No doubt the goal is a highly engaging, highly positive emotional response (especially during key branding moments) ad which will “stick” into long term memory of the viewer. However, that is the true creative challenge and where copytesting services like ours at Sands comes in. Deutsch LA has done some of the best work and is well schooled in understanding cognitive neuroscience. Over the past three Sands Super Bowl Rankings their spots for VW came in 1st in 2010; 1st and 4th in 2011; and 4th in 2012 (probably would have been first if they didn’t screw up the ending storyline of The Dog Strikes Back). This is why Volkswagen was just handed the CLIO for Global Advertiser of the Year and why sales for the Passat (i.e. Little Darth Vadar ad) zoomed in 2011.
President / CEO
Sands Research Inc.
Ron, really interesting data and a fun way to engage people with neuromarketing. I’d like to use the research in one of my posts but need to understand the scale. Please explain. Thanks.
As the others have mentioned it would be of great help to connect the results with more specific data i.e what makes such a huge difference between the first and the last ad’s.
I would have thunk that GoDaddy commercials would have done well. On previous SuperBowls I really liked the VW commercials with the German engineers smashing up pimp-ride cars. I’ll bet my neurological stimulation level when into high gear when I fell on the floor spasming with laughter. But perhaps I don’t understand how it works.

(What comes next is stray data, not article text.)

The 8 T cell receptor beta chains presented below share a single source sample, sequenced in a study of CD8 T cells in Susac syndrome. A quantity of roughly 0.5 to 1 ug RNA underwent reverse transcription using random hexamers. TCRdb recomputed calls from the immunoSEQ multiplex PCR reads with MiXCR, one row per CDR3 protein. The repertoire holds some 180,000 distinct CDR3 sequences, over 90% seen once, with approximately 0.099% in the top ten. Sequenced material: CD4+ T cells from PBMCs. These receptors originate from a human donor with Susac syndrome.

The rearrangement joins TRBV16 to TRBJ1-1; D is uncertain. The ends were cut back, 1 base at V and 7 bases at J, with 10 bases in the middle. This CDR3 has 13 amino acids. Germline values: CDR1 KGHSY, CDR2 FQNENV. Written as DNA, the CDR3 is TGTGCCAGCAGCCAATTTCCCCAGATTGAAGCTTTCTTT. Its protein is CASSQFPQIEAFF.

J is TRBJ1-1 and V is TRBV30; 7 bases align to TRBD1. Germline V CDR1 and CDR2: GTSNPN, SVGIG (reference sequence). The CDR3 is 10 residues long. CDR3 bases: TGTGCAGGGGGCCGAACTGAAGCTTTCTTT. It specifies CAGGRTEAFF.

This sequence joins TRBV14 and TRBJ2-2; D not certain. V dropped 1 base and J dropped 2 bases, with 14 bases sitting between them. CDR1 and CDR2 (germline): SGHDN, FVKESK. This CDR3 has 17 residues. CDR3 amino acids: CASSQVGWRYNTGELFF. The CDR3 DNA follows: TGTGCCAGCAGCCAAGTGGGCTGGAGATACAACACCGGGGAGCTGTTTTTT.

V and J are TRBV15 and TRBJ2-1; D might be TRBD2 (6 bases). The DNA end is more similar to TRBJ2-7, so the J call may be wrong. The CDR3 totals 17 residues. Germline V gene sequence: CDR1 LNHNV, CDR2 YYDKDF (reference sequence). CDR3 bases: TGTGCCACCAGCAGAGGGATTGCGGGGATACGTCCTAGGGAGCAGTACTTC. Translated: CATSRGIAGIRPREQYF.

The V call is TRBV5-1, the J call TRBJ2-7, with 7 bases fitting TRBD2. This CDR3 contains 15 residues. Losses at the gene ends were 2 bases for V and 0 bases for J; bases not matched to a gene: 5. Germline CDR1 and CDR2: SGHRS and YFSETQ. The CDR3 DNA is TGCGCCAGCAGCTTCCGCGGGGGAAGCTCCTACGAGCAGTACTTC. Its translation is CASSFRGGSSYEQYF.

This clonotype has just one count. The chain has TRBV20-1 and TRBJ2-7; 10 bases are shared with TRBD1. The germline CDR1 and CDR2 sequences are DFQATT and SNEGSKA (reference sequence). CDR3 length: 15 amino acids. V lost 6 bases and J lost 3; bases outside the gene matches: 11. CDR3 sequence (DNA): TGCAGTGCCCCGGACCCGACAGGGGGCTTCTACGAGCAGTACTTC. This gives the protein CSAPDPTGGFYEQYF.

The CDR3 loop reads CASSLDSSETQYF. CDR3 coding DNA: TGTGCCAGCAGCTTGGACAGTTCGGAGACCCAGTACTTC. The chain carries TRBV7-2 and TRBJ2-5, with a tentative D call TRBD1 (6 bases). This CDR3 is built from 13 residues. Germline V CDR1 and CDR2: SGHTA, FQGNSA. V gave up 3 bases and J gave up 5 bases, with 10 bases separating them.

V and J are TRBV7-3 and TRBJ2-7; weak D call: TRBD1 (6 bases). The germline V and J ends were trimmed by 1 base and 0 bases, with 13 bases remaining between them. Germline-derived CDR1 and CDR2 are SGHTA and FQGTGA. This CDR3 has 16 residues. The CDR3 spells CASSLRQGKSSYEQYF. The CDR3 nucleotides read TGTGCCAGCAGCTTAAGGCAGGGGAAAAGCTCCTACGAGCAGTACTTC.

One not-so-scientific reason why the King’s Court ad pulled in the most attention? I wasn’t sure if I was watching Beowulf or The Hunger Games. Very nice visuals. Then, of course, there was the big question: “What’s going on here?” So, most of us had to sit there and find out what. Then we got a great song to bop our heads to. We love those belt-out tunes. Then there was Elton John and X-Factor’s Melanie Amaro. Pepsi really pulled it together on that ad. Well-deserving of the top spot. Best part? Probably the intro. They were really channeling the “American Idol” vibe right there.
Thanks Dan and Alex –
Sorry for the delayed response. You can find the details on our Neuro Engagement Score (NES) fully laid out here:
You can also sign up to participate in the upcoming webinar on the Super Bowl Rankings on our website.
You observations are correct. Novelty combined with an engaging storyline is a successful combination. Throw in good music and recognized individuals, the viewer wants to know what is going on and held their attention throughout the commercial. VW made the mistake this year of trying to combine too much in their commercial and lost the viewer by rapidly moving to Star War bar scene at the end that most likely confused the viewer. I noted that since the Super Bowl, VW has chopped that last segment out of their ad.